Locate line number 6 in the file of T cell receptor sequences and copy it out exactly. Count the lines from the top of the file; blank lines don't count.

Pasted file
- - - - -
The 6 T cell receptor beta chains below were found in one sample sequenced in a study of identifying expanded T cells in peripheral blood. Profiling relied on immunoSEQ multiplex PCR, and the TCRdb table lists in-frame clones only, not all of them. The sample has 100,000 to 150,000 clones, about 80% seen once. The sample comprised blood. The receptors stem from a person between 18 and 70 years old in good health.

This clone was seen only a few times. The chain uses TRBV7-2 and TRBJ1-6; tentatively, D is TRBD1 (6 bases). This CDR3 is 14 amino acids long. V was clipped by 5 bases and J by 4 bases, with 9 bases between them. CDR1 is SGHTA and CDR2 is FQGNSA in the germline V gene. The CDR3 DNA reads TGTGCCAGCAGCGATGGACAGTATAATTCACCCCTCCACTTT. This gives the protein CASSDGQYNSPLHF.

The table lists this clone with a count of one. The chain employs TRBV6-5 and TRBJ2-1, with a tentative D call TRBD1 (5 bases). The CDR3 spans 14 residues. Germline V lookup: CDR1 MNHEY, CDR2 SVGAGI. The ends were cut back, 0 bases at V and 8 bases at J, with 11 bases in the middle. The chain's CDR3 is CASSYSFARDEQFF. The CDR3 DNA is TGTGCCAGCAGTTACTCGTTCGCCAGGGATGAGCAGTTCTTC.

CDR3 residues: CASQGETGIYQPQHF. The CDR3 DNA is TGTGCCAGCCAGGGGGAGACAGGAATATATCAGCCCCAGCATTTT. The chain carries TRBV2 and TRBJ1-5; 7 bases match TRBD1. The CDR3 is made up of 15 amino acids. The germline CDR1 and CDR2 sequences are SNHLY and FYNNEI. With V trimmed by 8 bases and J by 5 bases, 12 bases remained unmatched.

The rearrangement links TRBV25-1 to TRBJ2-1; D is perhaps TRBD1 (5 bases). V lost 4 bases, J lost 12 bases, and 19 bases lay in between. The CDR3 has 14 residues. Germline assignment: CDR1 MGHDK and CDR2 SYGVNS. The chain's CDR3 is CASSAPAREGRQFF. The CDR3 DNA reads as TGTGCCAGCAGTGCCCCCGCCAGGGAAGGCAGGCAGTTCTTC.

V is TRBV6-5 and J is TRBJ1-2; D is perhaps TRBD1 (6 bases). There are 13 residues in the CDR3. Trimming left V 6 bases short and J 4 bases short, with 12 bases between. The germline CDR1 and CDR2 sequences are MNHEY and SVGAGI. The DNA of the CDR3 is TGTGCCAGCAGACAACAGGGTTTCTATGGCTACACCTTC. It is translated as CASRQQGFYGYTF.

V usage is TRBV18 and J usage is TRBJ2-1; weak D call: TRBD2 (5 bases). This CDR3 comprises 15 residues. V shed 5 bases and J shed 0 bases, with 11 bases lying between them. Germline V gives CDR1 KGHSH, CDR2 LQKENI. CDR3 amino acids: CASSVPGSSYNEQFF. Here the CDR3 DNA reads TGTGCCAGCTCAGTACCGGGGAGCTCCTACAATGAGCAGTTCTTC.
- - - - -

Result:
V is TRBV6-5 and J is TRBJ1-2; D is perhaps TRBD1 (6 bases). There are 13 residues in the CDR3. Trimming left V 6 bases short and J 4 bases short, with 12 bases between. The germline CDR1 and CDR2 sequences are MNHEY and SVGAGI. The DNA of the CDR3 is TGTGCCAGCAGACAACAGGGTTTCTATGGCTACACCTTC. It is translated as CASRQQGFYGYTF.